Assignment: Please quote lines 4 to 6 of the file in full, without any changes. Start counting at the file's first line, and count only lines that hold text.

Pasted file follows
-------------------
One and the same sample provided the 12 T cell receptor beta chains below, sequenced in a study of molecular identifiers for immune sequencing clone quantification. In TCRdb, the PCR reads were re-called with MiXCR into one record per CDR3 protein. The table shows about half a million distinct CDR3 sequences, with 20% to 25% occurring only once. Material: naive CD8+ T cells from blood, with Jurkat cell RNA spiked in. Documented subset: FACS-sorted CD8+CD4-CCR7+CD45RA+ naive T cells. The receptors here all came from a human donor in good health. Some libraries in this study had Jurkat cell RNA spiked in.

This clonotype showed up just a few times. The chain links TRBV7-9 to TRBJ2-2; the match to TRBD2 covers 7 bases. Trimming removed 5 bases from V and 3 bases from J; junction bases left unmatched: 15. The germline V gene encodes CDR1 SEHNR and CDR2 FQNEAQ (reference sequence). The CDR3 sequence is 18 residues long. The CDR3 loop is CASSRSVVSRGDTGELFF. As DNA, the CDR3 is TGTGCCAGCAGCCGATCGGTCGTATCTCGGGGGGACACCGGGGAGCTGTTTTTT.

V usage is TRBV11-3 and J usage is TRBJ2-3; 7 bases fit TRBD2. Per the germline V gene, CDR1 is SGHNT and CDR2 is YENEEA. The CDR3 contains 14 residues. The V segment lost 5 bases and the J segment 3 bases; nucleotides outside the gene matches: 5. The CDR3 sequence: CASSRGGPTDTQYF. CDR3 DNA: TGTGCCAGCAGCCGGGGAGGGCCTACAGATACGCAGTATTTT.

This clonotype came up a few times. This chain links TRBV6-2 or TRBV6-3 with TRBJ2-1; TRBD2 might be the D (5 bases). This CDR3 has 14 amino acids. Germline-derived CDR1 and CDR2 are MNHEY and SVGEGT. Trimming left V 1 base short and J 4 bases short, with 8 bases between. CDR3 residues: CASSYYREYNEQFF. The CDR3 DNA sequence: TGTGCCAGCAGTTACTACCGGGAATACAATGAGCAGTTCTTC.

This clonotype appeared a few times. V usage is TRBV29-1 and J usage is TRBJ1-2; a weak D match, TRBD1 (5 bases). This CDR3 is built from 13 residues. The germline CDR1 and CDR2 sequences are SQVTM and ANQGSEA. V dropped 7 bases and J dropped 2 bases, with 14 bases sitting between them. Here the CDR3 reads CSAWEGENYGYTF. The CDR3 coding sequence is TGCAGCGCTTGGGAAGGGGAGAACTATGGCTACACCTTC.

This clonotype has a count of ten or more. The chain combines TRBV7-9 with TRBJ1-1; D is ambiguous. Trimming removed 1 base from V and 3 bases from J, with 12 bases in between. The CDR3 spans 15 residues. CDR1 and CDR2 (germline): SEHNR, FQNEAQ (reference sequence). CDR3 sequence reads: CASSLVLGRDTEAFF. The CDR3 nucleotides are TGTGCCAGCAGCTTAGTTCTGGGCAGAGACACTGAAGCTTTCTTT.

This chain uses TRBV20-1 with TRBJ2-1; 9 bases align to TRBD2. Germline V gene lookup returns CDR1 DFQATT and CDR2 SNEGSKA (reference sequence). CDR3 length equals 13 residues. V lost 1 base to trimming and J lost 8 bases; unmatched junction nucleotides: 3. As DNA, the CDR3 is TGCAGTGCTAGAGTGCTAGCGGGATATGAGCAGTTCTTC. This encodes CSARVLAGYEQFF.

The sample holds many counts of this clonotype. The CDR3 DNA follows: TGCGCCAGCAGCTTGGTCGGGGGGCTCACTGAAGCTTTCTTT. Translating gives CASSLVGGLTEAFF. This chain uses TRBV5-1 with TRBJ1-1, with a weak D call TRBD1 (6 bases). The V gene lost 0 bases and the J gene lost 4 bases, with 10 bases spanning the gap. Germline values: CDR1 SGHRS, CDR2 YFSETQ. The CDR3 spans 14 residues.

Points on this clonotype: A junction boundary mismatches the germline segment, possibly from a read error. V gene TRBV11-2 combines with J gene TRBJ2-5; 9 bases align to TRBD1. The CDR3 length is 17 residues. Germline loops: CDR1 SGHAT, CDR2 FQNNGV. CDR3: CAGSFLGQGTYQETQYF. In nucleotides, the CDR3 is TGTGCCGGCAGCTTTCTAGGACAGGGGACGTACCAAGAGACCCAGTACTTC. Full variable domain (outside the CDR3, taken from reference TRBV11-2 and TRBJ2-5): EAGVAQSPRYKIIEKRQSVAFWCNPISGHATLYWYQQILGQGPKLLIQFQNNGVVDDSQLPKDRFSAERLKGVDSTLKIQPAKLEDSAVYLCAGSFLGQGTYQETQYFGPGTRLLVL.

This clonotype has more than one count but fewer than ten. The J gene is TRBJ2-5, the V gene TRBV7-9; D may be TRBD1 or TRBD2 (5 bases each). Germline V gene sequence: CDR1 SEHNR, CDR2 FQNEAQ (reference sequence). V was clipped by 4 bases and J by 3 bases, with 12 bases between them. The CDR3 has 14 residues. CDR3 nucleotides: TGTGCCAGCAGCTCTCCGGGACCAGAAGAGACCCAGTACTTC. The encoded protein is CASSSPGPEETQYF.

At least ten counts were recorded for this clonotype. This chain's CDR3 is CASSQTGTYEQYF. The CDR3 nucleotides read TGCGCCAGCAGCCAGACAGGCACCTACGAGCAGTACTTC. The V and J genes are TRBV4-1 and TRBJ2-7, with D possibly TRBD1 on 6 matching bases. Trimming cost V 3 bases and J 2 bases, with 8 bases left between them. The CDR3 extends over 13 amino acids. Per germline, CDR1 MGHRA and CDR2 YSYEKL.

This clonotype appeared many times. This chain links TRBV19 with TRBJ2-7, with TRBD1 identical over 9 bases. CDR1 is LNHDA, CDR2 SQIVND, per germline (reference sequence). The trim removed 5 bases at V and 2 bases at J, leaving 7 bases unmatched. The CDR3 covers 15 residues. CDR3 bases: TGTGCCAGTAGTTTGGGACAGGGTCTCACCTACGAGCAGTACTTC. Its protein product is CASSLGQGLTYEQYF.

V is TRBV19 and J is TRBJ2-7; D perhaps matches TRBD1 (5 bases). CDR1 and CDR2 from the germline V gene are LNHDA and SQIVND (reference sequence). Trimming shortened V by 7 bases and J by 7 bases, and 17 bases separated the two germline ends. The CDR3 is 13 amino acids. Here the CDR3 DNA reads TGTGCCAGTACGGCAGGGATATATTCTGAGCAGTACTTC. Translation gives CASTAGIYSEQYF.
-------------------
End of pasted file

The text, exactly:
This clonotype came up a few times. This chain links TRBV6-2 or TRBV6-3 with TRBJ2-1; TRBD2 might be the D (5 bases). This CDR3 has 14 amino acids. Germline-derived CDR1 and CDR2 are MNHEY and SVGEGT. Trimming left V 1 base short and J 4 bases short, with 8 bases between. CDR3 residues: CASSYYREYNEQFF. The CDR3 DNA sequence: TGTGCCAGCAGTTACTACCGGGAATACAATGAGCAGTTCTTC.

This clonotype appeared a few times. V usage is TRBV29-1 and J usage is TRBJ1-2; a weak D match, TRBD1 (5 bases). This CDR3 is built from 13 residues. The germline CDR1 and CDR2 sequences are SQVTM and ANQGSEA. V dropped 7 bases and J dropped 2 bases, with 14 bases sitting between them. Here the CDR3 reads CSAWEGENYGYTF. The CDR3 coding sequence is TGCAGCGCTTGGGAAGGGGAGAACTATGGCTACACCTTC.

This clonotype has a count of ten or more. The chain combines TRBV7-9 with TRBJ1-1; D is ambiguous. Trimming removed 1 base from V and 3 bases from J, with 12 bases in between. The CDR3 spans 15 residues. CDR1 and CDR2 (germline): SEHNR, FQNEAQ (reference sequence). CDR3 sequence reads: CASSLVLGRDTEAFF. The CDR3 nucleotides are TGTGCCAGCAGCTTAGTTCTGGGCAGAGACACTGAAGCTTTCTTT.